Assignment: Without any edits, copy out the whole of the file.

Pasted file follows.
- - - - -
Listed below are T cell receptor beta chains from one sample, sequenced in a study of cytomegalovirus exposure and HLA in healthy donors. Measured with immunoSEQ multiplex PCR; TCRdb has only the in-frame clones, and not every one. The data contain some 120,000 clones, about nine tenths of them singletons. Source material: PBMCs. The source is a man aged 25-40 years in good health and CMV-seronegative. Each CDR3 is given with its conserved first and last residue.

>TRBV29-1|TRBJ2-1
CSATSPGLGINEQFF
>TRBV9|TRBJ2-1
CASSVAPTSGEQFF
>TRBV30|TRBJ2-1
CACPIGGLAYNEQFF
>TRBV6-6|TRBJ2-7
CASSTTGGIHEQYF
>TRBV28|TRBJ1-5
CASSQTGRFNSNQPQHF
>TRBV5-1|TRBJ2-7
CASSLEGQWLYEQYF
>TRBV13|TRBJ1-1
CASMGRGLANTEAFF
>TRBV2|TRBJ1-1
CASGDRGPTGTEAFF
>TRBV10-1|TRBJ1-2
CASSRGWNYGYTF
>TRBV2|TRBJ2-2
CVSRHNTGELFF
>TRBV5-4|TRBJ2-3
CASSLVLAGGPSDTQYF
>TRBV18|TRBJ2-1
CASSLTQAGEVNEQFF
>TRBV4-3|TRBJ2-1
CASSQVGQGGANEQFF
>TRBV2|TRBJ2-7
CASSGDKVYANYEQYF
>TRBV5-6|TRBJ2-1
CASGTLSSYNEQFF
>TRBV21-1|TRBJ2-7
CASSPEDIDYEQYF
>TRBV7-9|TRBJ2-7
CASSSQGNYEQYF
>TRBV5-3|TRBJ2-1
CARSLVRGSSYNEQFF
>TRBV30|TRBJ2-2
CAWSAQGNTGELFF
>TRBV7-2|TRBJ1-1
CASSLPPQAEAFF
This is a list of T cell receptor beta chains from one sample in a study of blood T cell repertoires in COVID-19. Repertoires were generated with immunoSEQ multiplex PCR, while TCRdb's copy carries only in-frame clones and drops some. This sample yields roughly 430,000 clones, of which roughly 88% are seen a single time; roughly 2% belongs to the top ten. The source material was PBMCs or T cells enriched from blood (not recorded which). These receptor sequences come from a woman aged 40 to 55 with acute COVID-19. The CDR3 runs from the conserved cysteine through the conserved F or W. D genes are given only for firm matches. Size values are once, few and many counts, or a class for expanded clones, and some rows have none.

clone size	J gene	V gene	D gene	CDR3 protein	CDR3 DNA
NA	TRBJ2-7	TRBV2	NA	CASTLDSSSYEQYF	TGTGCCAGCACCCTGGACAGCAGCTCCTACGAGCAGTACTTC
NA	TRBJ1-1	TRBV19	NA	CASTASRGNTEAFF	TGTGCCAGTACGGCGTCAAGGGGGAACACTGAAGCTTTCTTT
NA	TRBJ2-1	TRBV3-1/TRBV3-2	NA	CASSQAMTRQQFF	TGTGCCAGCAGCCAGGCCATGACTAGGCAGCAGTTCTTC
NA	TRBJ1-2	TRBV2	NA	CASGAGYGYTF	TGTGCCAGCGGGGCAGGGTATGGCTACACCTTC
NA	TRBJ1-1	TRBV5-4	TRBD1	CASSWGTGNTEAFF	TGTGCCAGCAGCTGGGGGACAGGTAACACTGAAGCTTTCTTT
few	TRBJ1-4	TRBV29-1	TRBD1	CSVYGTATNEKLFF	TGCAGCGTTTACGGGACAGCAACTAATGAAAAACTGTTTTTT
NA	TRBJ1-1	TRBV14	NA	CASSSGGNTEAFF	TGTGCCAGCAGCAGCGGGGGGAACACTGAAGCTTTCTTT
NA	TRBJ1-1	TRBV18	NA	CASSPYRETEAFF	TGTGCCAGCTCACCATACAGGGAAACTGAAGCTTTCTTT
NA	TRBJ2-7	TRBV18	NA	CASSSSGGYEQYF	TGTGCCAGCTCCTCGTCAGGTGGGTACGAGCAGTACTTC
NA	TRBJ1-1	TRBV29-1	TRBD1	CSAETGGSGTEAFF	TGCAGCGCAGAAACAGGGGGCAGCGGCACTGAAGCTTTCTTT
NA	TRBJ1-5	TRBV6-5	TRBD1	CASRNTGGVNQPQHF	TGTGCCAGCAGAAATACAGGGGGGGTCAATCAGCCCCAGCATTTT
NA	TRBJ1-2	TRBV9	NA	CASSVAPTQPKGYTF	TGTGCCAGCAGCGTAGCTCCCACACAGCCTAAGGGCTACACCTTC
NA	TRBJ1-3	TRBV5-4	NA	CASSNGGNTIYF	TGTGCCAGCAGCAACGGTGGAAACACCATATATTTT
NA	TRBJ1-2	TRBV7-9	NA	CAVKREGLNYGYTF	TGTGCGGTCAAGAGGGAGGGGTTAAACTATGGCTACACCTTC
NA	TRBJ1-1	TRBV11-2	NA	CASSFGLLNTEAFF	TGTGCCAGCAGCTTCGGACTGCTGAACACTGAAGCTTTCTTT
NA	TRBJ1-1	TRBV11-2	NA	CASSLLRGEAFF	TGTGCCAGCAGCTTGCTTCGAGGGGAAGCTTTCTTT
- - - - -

Listed below are T cell receptor beta chains from one sample, sequenced in a study of cytomegalovirus exposure and HLA in healthy donors. Measured with immunoSEQ multiplex PCR; TCRdb has only the in-frame clones, and not every one. The data contain some 120,000 clones, about nine tenths of them singletons. Source material: PBMCs. The source is a man aged 25-40 years in good health and CMV-seronegative. Each CDR3 is given with its conserved first and last residue.

>TRBV29-1|TRBJ2-1
CSATSPGLGINEQFF
>TRBV9|TRBJ2-1
CASSVAPTSGEQFF
>TRBV30|TRBJ2-1
CACPIGGLAYNEQFF
>TRBV6-6|TRBJ2-7
CASSTTGGIHEQYF
>TRBV28|TRBJ1-5
CASSQTGRFNSNQPQHF
>TRBV5-1|TRBJ2-7
CASSLEGQWLYEQYF
>TRBV13|TRBJ1-1
CASMGRGLANTEAFF
>TRBV2|TRBJ1-1
CASGDRGPTGTEAFF
>TRBV10-1|TRBJ1-2
CASSRGWNYGYTF
>TRBV2|TRBJ2-2
CVSRHNTGELFF
>TRBV5-4|TRBJ2-3
CASSLVLAGGPSDTQYF
>TRBV18|TRBJ2-1
CASSLTQAGEVNEQFF
>TRBV4-3|TRBJ2-1
CASSQVGQGGANEQFF
>TRBV2|TRBJ2-7
CASSGDKVYANYEQYF
>TRBV5-6|TRBJ2-1
CASGTLSSYNEQFF
>TRBV21-1|TRBJ2-7
CASSPEDIDYEQYF
>TRBV7-9|TRBJ2-7
CASSSQGNYEQYF
>TRBV5-3|TRBJ2-1
CARSLVRGSSYNEQFF
>TRBV30|TRBJ2-2
CAWSAQGNTGELFF
>TRBV7-2|TRBJ1-1
CASSLPPQAEAFF
This is a list of T cell receptor beta chains from one sample in a study of blood T cell repertoires in COVID-19. Repertoires were generated with immunoSEQ multiplex PCR, while TCRdb's copy carries only in-frame clones and drops some. This sample yields roughly 430,000 clones, of which roughly 88% are seen a single time; roughly 2% belongs to the top ten. The source material was PBMCs or T cells enriched from blood (not recorded which). These receptor sequences come from a woman aged 40 to 55 with acute COVID-19. The CDR3 runs from the conserved cysteine through the conserved F or W. D genes are given only for firm matches. Size values are once, few and many counts, or a class for expanded clones, and some rows have none.

clone size	J gene	V gene	D gene	CDR3 protein	CDR3 DNA
NA	TRBJ2-7	TRBV2	NA	CASTLDSSSYEQYF	TGTGCCAGCACCCTGGACAGCAGCTCCTACGAGCAGTACTTC
NA	TRBJ1-1	TRBV19	NA	CASTASRGNTEAFF	TGTGCCAGTACGGCGTCAAGGGGGAACACTGAAGCTTTCTTT
NA	TRBJ2-1	TRBV3-1/TRBV3-2	NA	CASSQAMTRQQFF	TGTGCCAGCAGCCAGGCCATGACTAGGCAGCAGTTCTTC
NA	TRBJ1-2	TRBV2	NA	CASGAGYGYTF	TGTGCCAGCGGGGCAGGGTATGGCTACACCTTC
NA	TRBJ1-1	TRBV5-4	TRBD1	CASSWGTGNTEAFF	TGTGCCAGCAGCTGGGGGACAGGTAACACTGAAGCTTTCTTT
few	TRBJ1-4	TRBV29-1	TRBD1	CSVYGTATNEKLFF	TGCAGCGTTTACGGGACAGCAACTAATGAAAAACTGTTTTTT
NA	TRBJ1-1	TRBV14	NA	CASSSGGNTEAFF	TGTGCCAGCAGCAGCGGGGGGAACACTGAAGCTTTCTTT
NA	TRBJ1-1	TRBV18	NA	CASSPYRETEAFF	TGTGCCAGCTCACCATACAGGGAAACTGAAGCTTTCTTT
NA	TRBJ2-7	TRBV18	NA	CASSSSGGYEQYF	TGTGCCAGCTCCTCGTCAGGTGGGTACGAGCAGTACTTC
NA	TRBJ1-1	TRBV29-1	TRBD1	CSAETGGSGTEAFF	TGCAGCGCAGAAACAGGGGGCAGCGGCACTGAAGCTTTCTTT
NA	TRBJ1-5	TRBV6-5	TRBD1	CASRNTGGVNQPQHF	TGTGCCAGCAGAAATACAGGGGGGGTCAATCAGCCCCAGCATTTT
NA	TRBJ1-2	TRBV9	NA	CASSVAPTQPKGYTF	TGTGCCAGCAGCGTAGCTCCCACACAGCCTAAGGGCTACACCTTC
NA	TRBJ1-3	TRBV5-4	NA	CASSNGGNTIYF	TGTGCCAGCAGCAACGGTGGAAACACCATATATTTT
NA	TRBJ1-2	TRBV7-9	NA	CAVKREGLNYGYTF	TGTGCGGTCAAGAGGGAGGGGTTAAACTATGGCTACACCTTC
NA	TRBJ1-1	TRBV11-2	NA	CASSFGLLNTEAFF	TGTGCCAGCAGCTTCGGACTGCTGAACACTGAAGCTTTCTTT
NA	TRBJ1-1	TRBV11-2	NA	CASSLLRGEAFF	TGTGCCAGCAGCTTGCTTCGAGGGGAAGCTTTCTTT